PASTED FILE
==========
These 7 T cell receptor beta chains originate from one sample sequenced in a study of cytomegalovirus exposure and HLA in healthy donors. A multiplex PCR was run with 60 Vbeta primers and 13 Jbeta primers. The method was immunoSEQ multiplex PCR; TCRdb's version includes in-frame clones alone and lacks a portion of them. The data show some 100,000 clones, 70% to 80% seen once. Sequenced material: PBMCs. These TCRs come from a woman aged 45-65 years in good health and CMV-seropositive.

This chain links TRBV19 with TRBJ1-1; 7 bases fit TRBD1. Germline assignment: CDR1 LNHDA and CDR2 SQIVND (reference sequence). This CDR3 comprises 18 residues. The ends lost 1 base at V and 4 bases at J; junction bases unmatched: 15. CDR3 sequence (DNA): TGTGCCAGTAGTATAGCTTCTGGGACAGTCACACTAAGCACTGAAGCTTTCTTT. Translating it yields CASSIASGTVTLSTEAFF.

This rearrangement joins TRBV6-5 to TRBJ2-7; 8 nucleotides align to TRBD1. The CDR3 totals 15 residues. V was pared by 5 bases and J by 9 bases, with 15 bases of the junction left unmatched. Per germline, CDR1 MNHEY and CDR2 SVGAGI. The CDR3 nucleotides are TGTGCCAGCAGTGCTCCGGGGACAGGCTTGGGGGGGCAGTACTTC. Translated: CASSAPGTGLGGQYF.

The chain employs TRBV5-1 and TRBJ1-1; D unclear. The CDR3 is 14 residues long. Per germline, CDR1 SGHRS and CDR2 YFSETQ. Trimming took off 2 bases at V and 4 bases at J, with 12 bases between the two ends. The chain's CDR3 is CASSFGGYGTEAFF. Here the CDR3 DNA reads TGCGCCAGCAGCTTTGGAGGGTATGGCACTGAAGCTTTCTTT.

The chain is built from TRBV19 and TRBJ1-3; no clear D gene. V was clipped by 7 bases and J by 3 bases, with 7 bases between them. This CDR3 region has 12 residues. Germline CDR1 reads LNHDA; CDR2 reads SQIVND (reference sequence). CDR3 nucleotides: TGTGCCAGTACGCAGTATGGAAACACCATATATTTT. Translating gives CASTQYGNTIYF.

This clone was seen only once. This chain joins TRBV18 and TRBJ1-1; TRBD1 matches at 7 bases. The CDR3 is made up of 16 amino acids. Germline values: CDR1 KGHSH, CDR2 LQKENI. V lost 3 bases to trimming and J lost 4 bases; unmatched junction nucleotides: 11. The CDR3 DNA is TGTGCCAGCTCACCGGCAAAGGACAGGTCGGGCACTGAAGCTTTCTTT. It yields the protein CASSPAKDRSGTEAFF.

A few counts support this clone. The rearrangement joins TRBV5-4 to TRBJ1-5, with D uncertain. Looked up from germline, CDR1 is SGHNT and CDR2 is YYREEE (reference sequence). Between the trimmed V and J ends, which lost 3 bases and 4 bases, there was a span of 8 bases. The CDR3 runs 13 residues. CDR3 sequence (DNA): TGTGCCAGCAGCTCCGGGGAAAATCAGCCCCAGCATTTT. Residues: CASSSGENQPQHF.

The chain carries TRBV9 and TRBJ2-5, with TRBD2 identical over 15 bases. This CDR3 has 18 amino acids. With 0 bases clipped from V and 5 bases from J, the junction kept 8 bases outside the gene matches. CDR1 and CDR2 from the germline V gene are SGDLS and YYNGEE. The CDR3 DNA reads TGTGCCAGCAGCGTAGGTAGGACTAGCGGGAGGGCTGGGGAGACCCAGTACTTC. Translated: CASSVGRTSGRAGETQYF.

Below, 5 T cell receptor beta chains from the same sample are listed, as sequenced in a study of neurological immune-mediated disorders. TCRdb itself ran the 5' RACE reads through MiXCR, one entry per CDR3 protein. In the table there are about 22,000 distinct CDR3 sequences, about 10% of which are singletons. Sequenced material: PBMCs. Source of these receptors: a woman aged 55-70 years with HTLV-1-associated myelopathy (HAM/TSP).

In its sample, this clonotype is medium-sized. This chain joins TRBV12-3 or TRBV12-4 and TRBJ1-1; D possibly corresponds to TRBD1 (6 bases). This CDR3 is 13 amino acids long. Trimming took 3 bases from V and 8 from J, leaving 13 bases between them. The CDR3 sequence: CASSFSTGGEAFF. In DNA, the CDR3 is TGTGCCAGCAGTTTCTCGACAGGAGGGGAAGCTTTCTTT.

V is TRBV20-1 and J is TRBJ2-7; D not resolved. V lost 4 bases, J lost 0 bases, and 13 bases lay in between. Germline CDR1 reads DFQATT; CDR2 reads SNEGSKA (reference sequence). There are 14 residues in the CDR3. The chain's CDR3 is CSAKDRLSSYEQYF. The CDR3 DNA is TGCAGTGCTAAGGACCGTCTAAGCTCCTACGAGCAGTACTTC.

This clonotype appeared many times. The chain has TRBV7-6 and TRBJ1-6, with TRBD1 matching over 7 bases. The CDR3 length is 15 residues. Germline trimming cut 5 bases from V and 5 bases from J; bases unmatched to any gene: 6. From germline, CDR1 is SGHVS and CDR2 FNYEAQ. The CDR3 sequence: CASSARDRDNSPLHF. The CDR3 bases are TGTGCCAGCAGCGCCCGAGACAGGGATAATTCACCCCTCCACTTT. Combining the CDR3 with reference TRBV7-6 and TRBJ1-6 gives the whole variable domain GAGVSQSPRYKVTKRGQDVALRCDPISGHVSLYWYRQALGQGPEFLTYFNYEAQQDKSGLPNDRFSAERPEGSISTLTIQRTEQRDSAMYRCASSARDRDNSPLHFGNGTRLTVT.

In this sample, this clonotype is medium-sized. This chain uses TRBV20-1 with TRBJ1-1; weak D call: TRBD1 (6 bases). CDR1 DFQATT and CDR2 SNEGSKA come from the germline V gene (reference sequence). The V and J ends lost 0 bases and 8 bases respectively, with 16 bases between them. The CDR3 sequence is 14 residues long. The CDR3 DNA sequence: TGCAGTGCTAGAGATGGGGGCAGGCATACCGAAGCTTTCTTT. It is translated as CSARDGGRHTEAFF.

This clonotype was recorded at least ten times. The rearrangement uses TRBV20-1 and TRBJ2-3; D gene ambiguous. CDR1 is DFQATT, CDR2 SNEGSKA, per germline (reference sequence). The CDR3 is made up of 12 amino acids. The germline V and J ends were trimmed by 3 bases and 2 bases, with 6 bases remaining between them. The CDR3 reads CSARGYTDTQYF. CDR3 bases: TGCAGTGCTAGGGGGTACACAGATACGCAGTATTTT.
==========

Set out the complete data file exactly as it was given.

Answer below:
These 7 T cell receptor beta chains originate from one sample sequenced in a study of cytomegalovirus exposure and HLA in healthy donors. A multiplex PCR was run with 60 Vbeta primers and 13 Jbeta primers. The method was immunoSEQ multiplex PCR; TCRdb's version includes in-frame clones alone and lacks a portion of them. The data show some 100,000 clones, 70% to 80% seen once. Sequenced material: PBMCs. These TCRs come from a woman aged 45-65 years in good health and CMV-seropositive.

This chain links TRBV19 with TRBJ1-1; 7 bases fit TRBD1. Germline assignment: CDR1 LNHDA and CDR2 SQIVND (reference sequence). This CDR3 comprises 18 residues. The ends lost 1 base at V and 4 bases at J; junction bases unmatched: 15. CDR3 sequence (DNA): TGTGCCAGTAGTATAGCTTCTGGGACAGTCACACTAAGCACTGAAGCTTTCTTT. Translating it yields CASSIASGTVTLSTEAFF.

This rearrangement joins TRBV6-5 to TRBJ2-7; 8 nucleotides align to TRBD1. The CDR3 totals 15 residues. V was pared by 5 bases and J by 9 bases, with 15 bases of the junction left unmatched. Per germline, CDR1 MNHEY and CDR2 SVGAGI. The CDR3 nucleotides are TGTGCCAGCAGTGCTCCGGGGACAGGCTTGGGGGGGCAGTACTTC. Translated: CASSAPGTGLGGQYF.

The chain employs TRBV5-1 and TRBJ1-1; D unclear. The CDR3 is 14 residues long. Per germline, CDR1 SGHRS and CDR2 YFSETQ. Trimming took off 2 bases at V and 4 bases at J, with 12 bases between the two ends. The chain's CDR3 is CASSFGGYGTEAFF. Here the CDR3 DNA reads TGCGCCAGCAGCTTTGGAGGGTATGGCACTGAAGCTTTCTTT.

The chain is built from TRBV19 and TRBJ1-3; no clear D gene. V was clipped by 7 bases and J by 3 bases, with 7 bases between them. This CDR3 region has 12 residues. Germline CDR1 reads LNHDA; CDR2 reads SQIVND (reference sequence). CDR3 nucleotides: TGTGCCAGTACGCAGTATGGAAACACCATATATTTT. Translating gives CASTQYGNTIYF.

This clone was seen only once. This chain joins TRBV18 and TRBJ1-1; TRBD1 matches at 7 bases. The CDR3 is made up of 16 amino acids. Germline values: CDR1 KGHSH, CDR2 LQKENI. V lost 3 bases to trimming and J lost 4 bases; unmatched junction nucleotides: 11. The CDR3 DNA is TGTGCCAGCTCACCGGCAAAGGACAGGTCGGGCACTGAAGCTTTCTTT. It yields the protein CASSPAKDRSGTEAFF.

A few counts support this clone. The rearrangement joins TRBV5-4 to TRBJ1-5, with D uncertain. Looked up from germline, CDR1 is SGHNT and CDR2 is YYREEE (reference sequence). Between the trimmed V and J ends, which lost 3 bases and 4 bases, there was a span of 8 bases. The CDR3 runs 13 residues. CDR3 sequence (DNA): TGTGCCAGCAGCTCCGGGGAAAATCAGCCCCAGCATTTT. Residues: CASSSGENQPQHF.

The chain carries TRBV9 and TRBJ2-5, with TRBD2 identical over 15 bases. This CDR3 has 18 amino acids. With 0 bases clipped from V and 5 bases from J, the junction kept 8 bases outside the gene matches. CDR1 and CDR2 from the germline V gene are SGDLS and YYNGEE. The CDR3 DNA reads TGTGCCAGCAGCGTAGGTAGGACTAGCGGGAGGGCTGGGGAGACCCAGTACTTC. Translated: CASSVGRTSGRAGETQYF.

Below, 5 T cell receptor beta chains from the same sample are listed, as sequenced in a study of neurological immune-mediated disorders. TCRdb itself ran the 5' RACE reads through MiXCR, one entry per CDR3 protein. In the table there are about 22,000 distinct CDR3 sequences, about 10% of which are singletons. Sequenced material: PBMCs. Source of these receptors: a woman aged 55-70 years with HTLV-1-associated myelopathy (HAM/TSP).

In its sample, this clonotype is medium-sized. This chain joins TRBV12-3 or TRBV12-4 and TRBJ1-1; D possibly corresponds to TRBD1 (6 bases). This CDR3 is 13 amino acids long. Trimming took 3 bases from V and 8 from J, leaving 13 bases between them. The CDR3 sequence: CASSFSTGGEAFF. In DNA, the CDR3 is TGTGCCAGCAGTTTCTCGACAGGAGGGGAAGCTTTCTTT.

V is TRBV20-1 and J is TRBJ2-7; D not resolved. V lost 4 bases, J lost 0 bases, and 13 bases lay in between. Germline CDR1 reads DFQATT; CDR2 reads SNEGSKA (reference sequence). There are 14 residues in the CDR3. The chain's CDR3 is CSAKDRLSSYEQYF. The CDR3 DNA is TGCAGTGCTAAGGACCGTCTAAGCTCCTACGAGCAGTACTTC.

This clonotype appeared many times. The chain has TRBV7-6 and TRBJ1-6, with TRBD1 matching over 7 bases. The CDR3 length is 15 residues. Germline trimming cut 5 bases from V and 5 bases from J; bases unmatched to any gene: 6. From germline, CDR1 is SGHVS and CDR2 FNYEAQ. The CDR3 sequence: CASSARDRDNSPLHF. The CDR3 bases are TGTGCCAGCAGCGCCCGAGACAGGGATAATTCACCCCTCCACTTT. Combining the CDR3 with reference TRBV7-6 and TRBJ1-6 gives the whole variable domain GAGVSQSPRYKVTKRGQDVALRCDPISGHVSLYWYRQALGQGPEFLTYFNYEAQQDKSGLPNDRFSAERPEGSISTLTIQRTEQRDSAMYRCASSARDRDNSPLHFGNGTRLTVT.

In this sample, this clonotype is medium-sized. This chain uses TRBV20-1 with TRBJ1-1; weak D call: TRBD1 (6 bases). CDR1 DFQATT and CDR2 SNEGSKA come from the germline V gene (reference sequence). The V and J ends lost 0 bases and 8 bases respectively, with 16 bases between them. The CDR3 sequence is 14 residues long. The CDR3 DNA sequence: TGCAGTGCTAGAGATGGGGGCAGGCATACCGAAGCTTTCTTT. It is translated as CSARDGGRHTEAFF.

This clonotype was recorded at least ten times. The rearrangement uses TRBV20-1 and TRBJ2-3; D gene ambiguous. CDR1 is DFQATT, CDR2 SNEGSKA, per germline (reference sequence). The CDR3 is made up of 12 amino acids. The germline V and J ends were trimmed by 3 bases and 2 bases, with 6 bases remaining between them. The CDR3 reads CSARGYTDTQYF. CDR3 bases: TGCAGTGCTAGGGGGTACACAGATACGCAGTATTTT.